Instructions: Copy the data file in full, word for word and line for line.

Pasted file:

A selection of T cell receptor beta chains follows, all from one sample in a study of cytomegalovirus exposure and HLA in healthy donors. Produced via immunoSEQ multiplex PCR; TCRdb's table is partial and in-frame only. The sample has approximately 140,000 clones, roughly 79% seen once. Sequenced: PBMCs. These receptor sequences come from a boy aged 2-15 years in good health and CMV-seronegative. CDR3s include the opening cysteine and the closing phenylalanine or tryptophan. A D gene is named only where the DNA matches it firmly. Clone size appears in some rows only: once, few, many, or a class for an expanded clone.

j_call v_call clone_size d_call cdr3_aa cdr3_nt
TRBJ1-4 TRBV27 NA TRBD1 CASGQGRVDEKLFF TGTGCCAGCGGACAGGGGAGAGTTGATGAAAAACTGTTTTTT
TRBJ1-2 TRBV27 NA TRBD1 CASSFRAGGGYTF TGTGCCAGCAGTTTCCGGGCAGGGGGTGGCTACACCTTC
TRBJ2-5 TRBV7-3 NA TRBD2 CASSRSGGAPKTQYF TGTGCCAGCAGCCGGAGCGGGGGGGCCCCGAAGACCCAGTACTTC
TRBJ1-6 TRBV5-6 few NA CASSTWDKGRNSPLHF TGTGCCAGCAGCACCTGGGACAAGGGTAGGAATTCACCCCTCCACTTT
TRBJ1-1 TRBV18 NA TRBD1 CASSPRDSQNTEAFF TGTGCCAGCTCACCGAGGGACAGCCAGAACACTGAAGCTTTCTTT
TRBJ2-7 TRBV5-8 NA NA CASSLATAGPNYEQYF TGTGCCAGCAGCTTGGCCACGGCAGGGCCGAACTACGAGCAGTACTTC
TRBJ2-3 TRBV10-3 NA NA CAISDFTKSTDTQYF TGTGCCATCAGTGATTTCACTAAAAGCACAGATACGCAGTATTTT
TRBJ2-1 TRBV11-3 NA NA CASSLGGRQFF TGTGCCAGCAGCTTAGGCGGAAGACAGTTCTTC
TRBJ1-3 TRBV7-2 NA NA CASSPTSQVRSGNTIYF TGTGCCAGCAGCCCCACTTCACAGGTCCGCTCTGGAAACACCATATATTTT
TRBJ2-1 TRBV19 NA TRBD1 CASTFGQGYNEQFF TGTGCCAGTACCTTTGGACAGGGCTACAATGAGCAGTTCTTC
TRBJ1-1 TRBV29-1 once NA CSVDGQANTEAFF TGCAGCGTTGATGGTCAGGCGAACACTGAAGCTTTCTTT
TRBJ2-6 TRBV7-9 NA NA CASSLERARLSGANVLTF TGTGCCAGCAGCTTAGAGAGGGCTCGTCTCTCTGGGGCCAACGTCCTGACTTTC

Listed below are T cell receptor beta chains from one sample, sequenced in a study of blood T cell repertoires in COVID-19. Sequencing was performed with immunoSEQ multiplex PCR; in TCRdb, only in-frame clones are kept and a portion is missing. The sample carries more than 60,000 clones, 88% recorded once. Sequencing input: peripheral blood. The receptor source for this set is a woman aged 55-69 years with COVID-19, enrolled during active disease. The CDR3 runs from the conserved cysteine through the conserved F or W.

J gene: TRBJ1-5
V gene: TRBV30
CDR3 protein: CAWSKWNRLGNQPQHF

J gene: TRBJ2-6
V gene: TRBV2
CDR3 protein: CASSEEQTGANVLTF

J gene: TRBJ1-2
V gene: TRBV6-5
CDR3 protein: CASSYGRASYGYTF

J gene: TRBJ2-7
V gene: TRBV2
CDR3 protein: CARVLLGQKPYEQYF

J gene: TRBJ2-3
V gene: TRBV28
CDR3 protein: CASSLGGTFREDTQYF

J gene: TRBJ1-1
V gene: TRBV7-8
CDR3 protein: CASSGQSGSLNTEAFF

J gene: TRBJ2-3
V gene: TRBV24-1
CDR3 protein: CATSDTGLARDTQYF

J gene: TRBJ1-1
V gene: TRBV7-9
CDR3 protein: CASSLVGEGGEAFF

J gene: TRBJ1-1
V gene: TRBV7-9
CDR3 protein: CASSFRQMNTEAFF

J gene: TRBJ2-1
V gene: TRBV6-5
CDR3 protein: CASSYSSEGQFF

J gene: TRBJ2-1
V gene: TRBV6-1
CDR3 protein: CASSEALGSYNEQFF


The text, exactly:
A selection of T cell receptor beta chains follows, all from one sample in a study of cytomegalovirus exposure and HLA in healthy donors. Produced via immunoSEQ multiplex PCR; TCRdb's table is partial and in-frame only. The sample has approximately 140,000 clones, roughly 79% seen once. Sequenced: PBMCs. These receptor sequences come from a boy aged 2-15 years in good health and CMV-seronegative. CDR3s include the opening cysteine and the closing phenylalanine or tryptophan. A D gene is named only where the DNA matches it firmly. Clone size appears in some rows only: once, few, many, or a class for an expanded clone.

j_call v_call clone_size d_call cdr3_aa cdr3_nt
TRBJ1-4 TRBV27 NA TRBD1 CASGQGRVDEKLFF TGTGCCAGCGGACAGGGGAGAGTTGATGAAAAACTGTTTTTT
TRBJ1-2 TRBV27 NA TRBD1 CASSFRAGGGYTF TGTGCCAGCAGTTTCCGGGCAGGGGGTGGCTACACCTTC
TRBJ2-5 TRBV7-3 NA TRBD2 CASSRSGGAPKTQYF TGTGCCAGCAGCCGGAGCGGGGGGGCCCCGAAGACCCAGTACTTC
TRBJ1-6 TRBV5-6 few NA CASSTWDKGRNSPLHF TGTGCCAGCAGCACCTGGGACAAGGGTAGGAATTCACCCCTCCACTTT
TRBJ1-1 TRBV18 NA TRBD1 CASSPRDSQNTEAFF TGTGCCAGCTCACCGAGGGACAGCCAGAACACTGAAGCTTTCTTT
TRBJ2-7 TRBV5-8 NA NA CASSLATAGPNYEQYF TGTGCCAGCAGCTTGGCCACGGCAGGGCCGAACTACGAGCAGTACTTC
TRBJ2-3 TRBV10-3 NA NA CAISDFTKSTDTQYF TGTGCCATCAGTGATTTCACTAAAAGCACAGATACGCAGTATTTT
TRBJ2-1 TRBV11-3 NA NA CASSLGGRQFF TGTGCCAGCAGCTTAGGCGGAAGACAGTTCTTC
TRBJ1-3 TRBV7-2 NA NA CASSPTSQVRSGNTIYF TGTGCCAGCAGCCCCACTTCACAGGTCCGCTCTGGAAACACCATATATTTT
TRBJ2-1 TRBV19 NA TRBD1 CASTFGQGYNEQFF TGTGCCAGTACCTTTGGACAGGGCTACAATGAGCAGTTCTTC
TRBJ1-1 TRBV29-1 once NA CSVDGQANTEAFF TGCAGCGTTGATGGTCAGGCGAACACTGAAGCTTTCTTT
TRBJ2-6 TRBV7-9 NA NA CASSLERARLSGANVLTF TGTGCCAGCAGCTTAGAGAGGGCTCGTCTCTCTGGGGCCAACGTCCTGACTTTC

Listed below are T cell receptor beta chains from one sample, sequenced in a study of blood T cell repertoires in COVID-19. Sequencing was performed with immunoSEQ multiplex PCR; in TCRdb, only in-frame clones are kept and a portion is missing. The sample carries more than 60,000 clones, 88% recorded once. Sequencing input: peripheral blood. The receptor source for this set is a woman aged 55-69 years with COVID-19, enrolled during active disease. The CDR3 runs from the conserved cysteine through the conserved F or W.

J gene: TRBJ1-5
V gene: TRBV30
CDR3 protein: CAWSKWNRLGNQPQHF

J gene: TRBJ2-6
V gene: TRBV2
CDR3 protein: CASSEEQTGANVLTF

J gene: TRBJ1-2
V gene: TRBV6-5
CDR3 protein: CASSYGRASYGYTF

J gene: TRBJ2-7
V gene: TRBV2
CDR3 protein: CARVLLGQKPYEQYF

J gene: TRBJ2-3
V gene: TRBV28
CDR3 protein: CASSLGGTFREDTQYF

J gene: TRBJ1-1
V gene: TRBV7-8
CDR3 protein: CASSGQSGSLNTEAFF

J gene: TRBJ2-3
V gene: TRBV24-1
CDR3 protein: CATSDTGLARDTQYF

J gene: TRBJ1-1
V gene: TRBV7-9
CDR3 protein: CASSLVGEGGEAFF

J gene: TRBJ1-1
V gene: TRBV7-9
CDR3 protein: CASSFRQMNTEAFF

J gene: TRBJ2-1
V gene: TRBV6-5
CDR3 protein: CASSYSSEGQFF

J gene: TRBJ2-1
V gene: TRBV6-1
CDR3 protein: CASSEALGSYNEQFF